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Bruisers: Area's top linebackers put on their game faces

| Thursday, Aug. 23, 2012, 7:28 p.m.
Highlands' Allan Cratsenberg, Knoch's Mike Cunningham, Springdale's Sean Dugan and Burrell's Cole Bush scramble for the ball in 2012. Erica Hilliard | Valley News Dispatch
(Clockwise from top) Burrell's Cole Bush, Springdale's Sean Dugan, Highlands' Allan Cratsenberg and Knoch's Mike Cunningham pose for the cover of the 2012 Valley News Dispatch football preview edition, GamePlan. Erica Hilliar | Valley News Dispatch

You could say the Alle-Kiski's latest talent-heavy football position can be measured in “LBs.” That's because, pound for pound, linebacker stacks up against any other position in the area.

But some — the real bruisers — stand out above the rest. And from scowls to seedy grins, they're mean.

The nastiest of the bunch, the run-stopping, pass-deflecting foursome that would start every game in the Alle-Kiski Valley's 3-4 defense, has to include Cole Bush of Burrell, Allan Cratsenberg of Highlands, Sean Dugan of Springdale and Mike Cunningham of Knoch.

These are the players coaches call the “Jack Lambert-types,” with that eye-black smeared glare that complements the speed, defensive awareness and heady anger that comes with playing the bone-jarring position.

Cratsenberg is the reining Valley News Dispatch Defensive Player of the Year.

When told his presence was requested at a photo shoot for the area's top returning linebackers, Cratsenberg began planning ahead.

“Ok, cool. Sounds good,” he said. “I'll bring my game face.”

Thing is, Cratsenberg never takes his off. Neither does Bush, Dugan nor Cunningham.

“Linebackers are like hybrids. You have to be strong but fast at the same time; you have to be able to move,” Bush said. “I love it. I think it's better than offense because from a mental aspect, you have to react more. No two plays are the same.”

Cratsenberg, nicknamed “Bull,” admits he sees red every play.

“I have been a linebacker since Bumble Bees (Highland Hornets Youth Football),” Cratsenberg said. “I like to attack anyone who has the ball. You just go and get 'em.”

The all-important, play-calling middle linebacker, Cratsenberg said his secret is reading the line's next move.

“The guards always tell you where the play's going,” he said. “You follow the guard. If they pull, you go with them.

“When I make a tackle, I get hyped and intense and start jumping around.”

A third-year starter, Cratsenberg has Division I potential. Coaches from Pitt already have talked with him. He fared well at camps at Pitt and Maryland and at the Big 33 camp for the state's top 50 sophomores.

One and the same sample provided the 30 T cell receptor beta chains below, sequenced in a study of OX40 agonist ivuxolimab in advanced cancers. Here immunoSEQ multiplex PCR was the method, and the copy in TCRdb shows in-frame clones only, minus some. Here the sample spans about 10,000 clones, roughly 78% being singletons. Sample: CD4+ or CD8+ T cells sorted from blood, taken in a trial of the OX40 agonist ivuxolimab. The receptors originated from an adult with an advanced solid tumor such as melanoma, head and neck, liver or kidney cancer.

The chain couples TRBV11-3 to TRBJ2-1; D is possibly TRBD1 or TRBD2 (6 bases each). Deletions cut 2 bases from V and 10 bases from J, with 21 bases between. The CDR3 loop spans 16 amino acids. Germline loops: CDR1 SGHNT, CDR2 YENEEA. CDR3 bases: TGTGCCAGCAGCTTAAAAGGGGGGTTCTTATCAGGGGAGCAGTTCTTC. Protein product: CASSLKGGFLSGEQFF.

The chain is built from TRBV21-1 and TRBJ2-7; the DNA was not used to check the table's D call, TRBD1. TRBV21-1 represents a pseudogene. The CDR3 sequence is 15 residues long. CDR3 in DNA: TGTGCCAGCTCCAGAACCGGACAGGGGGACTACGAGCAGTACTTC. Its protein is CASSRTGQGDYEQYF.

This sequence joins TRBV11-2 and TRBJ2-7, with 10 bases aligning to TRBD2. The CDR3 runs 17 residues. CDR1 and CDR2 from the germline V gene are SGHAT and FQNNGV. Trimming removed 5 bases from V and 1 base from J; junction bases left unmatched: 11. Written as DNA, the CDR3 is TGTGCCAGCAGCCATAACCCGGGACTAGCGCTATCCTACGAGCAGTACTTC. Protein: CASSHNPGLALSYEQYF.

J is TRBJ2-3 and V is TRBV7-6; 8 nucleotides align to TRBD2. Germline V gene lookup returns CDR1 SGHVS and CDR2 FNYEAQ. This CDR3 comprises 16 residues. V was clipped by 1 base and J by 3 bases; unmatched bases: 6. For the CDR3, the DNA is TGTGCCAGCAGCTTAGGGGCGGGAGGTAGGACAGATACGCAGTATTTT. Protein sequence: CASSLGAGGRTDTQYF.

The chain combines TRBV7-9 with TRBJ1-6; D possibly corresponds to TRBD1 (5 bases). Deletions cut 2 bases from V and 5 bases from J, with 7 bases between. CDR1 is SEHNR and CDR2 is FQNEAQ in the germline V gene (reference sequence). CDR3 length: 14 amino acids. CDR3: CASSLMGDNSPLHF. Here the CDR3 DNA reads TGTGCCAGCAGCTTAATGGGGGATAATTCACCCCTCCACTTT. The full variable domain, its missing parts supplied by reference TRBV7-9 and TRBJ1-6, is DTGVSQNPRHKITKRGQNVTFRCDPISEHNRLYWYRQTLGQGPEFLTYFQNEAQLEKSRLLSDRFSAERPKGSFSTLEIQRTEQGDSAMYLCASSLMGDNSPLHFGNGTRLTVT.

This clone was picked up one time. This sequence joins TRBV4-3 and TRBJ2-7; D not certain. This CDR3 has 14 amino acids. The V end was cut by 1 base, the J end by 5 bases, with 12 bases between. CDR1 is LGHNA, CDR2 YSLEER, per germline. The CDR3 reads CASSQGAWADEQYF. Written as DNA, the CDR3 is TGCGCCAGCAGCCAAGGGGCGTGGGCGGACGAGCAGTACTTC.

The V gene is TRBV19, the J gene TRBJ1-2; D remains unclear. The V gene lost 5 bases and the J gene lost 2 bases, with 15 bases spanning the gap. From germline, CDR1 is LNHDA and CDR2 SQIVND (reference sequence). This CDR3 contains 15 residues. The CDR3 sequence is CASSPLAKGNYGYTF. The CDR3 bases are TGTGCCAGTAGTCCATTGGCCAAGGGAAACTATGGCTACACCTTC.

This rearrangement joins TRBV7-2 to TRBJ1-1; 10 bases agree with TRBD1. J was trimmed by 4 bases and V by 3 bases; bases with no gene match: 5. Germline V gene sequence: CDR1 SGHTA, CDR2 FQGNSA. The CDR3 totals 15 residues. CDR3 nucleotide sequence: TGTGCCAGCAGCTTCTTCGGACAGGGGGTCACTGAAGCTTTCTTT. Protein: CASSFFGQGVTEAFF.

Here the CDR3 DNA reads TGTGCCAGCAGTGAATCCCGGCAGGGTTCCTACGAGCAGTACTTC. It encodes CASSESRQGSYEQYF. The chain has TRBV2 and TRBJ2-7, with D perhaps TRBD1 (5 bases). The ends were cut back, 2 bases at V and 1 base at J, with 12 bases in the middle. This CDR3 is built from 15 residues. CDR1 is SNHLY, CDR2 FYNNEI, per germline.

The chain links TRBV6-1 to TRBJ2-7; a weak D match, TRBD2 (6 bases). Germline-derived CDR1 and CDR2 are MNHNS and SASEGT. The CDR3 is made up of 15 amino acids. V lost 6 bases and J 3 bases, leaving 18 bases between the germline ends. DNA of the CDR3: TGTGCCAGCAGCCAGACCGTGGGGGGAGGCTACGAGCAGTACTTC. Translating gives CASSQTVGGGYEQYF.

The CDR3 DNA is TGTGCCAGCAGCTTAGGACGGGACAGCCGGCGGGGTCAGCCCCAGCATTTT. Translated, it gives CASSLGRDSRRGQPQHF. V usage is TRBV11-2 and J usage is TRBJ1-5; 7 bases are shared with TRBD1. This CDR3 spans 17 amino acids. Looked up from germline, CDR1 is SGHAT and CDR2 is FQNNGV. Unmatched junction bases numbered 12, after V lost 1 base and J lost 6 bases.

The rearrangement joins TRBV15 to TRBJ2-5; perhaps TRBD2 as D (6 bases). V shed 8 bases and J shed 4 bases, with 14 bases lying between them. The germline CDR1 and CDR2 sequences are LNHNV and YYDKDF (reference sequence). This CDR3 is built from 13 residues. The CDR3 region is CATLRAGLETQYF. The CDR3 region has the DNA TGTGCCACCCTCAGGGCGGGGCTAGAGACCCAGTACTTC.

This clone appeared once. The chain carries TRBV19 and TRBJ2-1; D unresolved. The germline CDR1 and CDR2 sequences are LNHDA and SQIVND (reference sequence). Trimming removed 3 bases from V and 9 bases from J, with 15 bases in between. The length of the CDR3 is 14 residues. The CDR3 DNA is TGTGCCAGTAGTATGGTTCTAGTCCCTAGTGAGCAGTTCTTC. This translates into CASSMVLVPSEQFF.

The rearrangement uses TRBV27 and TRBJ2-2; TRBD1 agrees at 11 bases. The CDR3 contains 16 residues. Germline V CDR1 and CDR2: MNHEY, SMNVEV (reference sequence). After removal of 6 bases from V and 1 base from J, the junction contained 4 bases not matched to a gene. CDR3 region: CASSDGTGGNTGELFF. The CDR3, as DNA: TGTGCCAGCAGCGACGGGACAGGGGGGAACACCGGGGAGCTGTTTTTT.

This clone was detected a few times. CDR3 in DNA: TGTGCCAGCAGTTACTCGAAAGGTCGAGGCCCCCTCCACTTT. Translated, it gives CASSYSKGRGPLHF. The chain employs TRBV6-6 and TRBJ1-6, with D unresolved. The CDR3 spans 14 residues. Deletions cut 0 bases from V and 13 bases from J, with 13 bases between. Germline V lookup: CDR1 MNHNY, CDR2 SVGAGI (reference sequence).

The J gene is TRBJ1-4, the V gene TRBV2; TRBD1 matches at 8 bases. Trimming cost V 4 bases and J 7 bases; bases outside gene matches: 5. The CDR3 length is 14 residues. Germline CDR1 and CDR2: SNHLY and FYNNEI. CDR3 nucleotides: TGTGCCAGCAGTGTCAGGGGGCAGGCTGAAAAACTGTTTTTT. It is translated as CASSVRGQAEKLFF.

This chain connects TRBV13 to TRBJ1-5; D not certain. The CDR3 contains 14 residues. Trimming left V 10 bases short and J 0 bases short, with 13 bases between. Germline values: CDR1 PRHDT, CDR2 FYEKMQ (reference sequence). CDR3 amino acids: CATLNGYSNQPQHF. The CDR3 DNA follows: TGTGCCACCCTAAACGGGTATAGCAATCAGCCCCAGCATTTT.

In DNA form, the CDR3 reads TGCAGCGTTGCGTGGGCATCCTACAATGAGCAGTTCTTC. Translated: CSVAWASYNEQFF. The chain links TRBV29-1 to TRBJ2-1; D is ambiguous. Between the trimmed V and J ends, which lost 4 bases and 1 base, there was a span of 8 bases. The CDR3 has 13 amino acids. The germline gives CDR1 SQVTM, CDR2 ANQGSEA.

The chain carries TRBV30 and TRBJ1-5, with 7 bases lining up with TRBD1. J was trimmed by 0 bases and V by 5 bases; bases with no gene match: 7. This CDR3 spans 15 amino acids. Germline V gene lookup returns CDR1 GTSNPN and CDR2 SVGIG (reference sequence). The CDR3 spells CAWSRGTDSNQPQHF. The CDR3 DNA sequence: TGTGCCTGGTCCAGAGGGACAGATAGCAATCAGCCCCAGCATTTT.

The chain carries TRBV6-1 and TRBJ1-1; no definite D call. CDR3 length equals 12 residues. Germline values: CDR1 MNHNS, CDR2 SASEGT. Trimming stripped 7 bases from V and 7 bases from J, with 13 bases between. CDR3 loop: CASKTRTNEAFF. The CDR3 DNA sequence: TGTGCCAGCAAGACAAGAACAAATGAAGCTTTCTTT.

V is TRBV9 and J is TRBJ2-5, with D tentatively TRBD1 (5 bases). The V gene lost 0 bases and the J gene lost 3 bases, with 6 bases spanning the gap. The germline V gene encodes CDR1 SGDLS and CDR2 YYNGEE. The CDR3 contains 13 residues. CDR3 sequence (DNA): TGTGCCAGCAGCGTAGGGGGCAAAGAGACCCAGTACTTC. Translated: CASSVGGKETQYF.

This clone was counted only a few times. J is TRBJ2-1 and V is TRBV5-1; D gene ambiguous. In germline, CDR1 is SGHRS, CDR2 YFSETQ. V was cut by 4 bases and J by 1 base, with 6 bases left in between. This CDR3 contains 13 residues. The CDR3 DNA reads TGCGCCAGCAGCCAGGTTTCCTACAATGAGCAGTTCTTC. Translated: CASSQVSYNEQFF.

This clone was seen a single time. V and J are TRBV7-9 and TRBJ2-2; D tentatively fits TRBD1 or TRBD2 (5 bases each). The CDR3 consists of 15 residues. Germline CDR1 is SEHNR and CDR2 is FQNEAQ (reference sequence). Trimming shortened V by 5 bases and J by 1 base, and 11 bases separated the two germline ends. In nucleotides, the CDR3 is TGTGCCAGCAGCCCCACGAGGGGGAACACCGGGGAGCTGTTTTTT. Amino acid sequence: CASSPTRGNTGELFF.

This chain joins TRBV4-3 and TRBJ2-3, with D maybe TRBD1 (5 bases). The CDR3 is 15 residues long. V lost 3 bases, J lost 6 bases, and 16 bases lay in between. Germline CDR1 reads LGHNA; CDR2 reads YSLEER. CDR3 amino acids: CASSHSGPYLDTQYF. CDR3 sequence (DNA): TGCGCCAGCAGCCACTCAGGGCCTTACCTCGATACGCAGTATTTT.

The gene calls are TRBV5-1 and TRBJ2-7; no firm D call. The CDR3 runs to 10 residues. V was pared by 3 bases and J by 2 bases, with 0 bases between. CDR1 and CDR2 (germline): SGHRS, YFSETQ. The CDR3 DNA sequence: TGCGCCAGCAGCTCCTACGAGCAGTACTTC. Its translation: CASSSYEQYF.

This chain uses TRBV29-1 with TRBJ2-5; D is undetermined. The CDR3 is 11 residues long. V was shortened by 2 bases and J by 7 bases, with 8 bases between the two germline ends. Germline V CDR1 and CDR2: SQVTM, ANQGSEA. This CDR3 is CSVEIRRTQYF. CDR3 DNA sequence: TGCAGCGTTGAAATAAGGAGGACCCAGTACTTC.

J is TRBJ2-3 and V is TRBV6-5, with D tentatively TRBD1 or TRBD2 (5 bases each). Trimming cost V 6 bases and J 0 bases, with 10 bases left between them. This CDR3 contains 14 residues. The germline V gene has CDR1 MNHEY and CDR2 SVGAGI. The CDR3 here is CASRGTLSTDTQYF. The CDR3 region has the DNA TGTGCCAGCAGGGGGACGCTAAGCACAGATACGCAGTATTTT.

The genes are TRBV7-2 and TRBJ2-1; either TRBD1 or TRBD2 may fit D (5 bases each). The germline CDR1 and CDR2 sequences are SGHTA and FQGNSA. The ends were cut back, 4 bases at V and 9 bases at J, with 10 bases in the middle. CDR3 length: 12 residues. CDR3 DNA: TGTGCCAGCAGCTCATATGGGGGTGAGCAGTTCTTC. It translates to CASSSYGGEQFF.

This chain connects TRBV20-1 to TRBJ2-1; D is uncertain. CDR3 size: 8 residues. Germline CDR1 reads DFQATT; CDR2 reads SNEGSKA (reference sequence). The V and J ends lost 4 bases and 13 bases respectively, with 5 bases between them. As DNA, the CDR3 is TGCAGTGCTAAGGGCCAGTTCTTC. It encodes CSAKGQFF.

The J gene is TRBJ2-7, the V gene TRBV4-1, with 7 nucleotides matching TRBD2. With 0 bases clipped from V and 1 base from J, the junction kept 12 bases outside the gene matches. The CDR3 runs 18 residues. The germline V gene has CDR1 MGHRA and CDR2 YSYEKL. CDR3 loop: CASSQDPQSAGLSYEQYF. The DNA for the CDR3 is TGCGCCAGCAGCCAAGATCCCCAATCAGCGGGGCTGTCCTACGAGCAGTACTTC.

His 107 tackles led Highlands' best last season and were two off a school single-season record. He also recorded a team-best nine sacks.

For Bush, Burrell's fierce, 6-foot-2, 215-pounder, the linebacker position doesn't get any better than the Steelers' James Harrison. And Bush emulates Harrison, right down to the demonic stare.

Bush believes he can stop anyone from crossing the goal line, and at full speed, which made “Cole Train” an easy nickname for him.

A speed-burst pass-rusher since his days with the Lower Burrell Flyers, Bush played outside linebacker last season and earned All-Class AA Allegheny Conference honors.

Burrell, which operated out of a base 4-4 last year, returns seven of its front eight on defense. Bush will lead the charge.

“You want to feel like you can chase someone and save a touchdown 40 yards downfield if you have to,” Bush said.

Bush has received interest from several schools, including Bucknell and Princeton.

Springdale's fourth-year starter, Dugan, isn't one to second-guess an in-game decision.

“You have to have the right mentality,” the senior outside linebacker said. “No hesitation is the key.”

Dugan will be a key component in Springdale's revamped defense, which has used up to five linebackers in previous years.

Dugan ripped through opposing offenses as a junior, recording 74 tackles and five sacks, to go along with seven interceptions.

“You can't have any fear in what you're doing,” Dugan said. “That's what stops a lot of kids from playing linebacker. They're afraid of making a mistake and getting pummeled. It's a position where you have to get your nose in there and get some contact. You have to like your head ringing.”

Making a name for himself is quite literal for Dugan. He doesn't have an official nickname among his peers, but if he did he said it would be “Baby Boy.”

That's because his name wasn't official until he turned 16 — yes, about two years ago.

“My legal name was Baby Boy Dugan,” he said. “My name has always been Sean but it wasn't official until I got my (driver's) license. I had to get a social security card and the person working in the office was stunned.”

These days, “Baby Boy” makes opponents say uncle.

And who needs a name anyway? On film, college coaches just know him as “No. 27,” or, the kid making every tackle.

As far as Sean Michael Dugan's college interest, he is being courted by Patriot and Ivy League schools.

To play linebacker, “It's about heart,” said Cunningham, a key piece of the puzzle last season during Knoch's run to Heinz Field and a runner-up finish in Class AAA. “Some plays you win and some you lose. The majority of the plays you win keep you coming back. It's like punches thrown in a fight. You have to get the upper hand.”

Cunningham made quarterbacks whimper last season, breaking a Knoch single-season record with 16 sacks.

“I love to hit people and get in their heads and bother them,” he said. “I want to make offensive coaches change their gameplans.”

Bill Beckner Jr. is a staff writer for Trib Total Media. He can be reached at bbeckner@tribweb.com or 724-226-2689.

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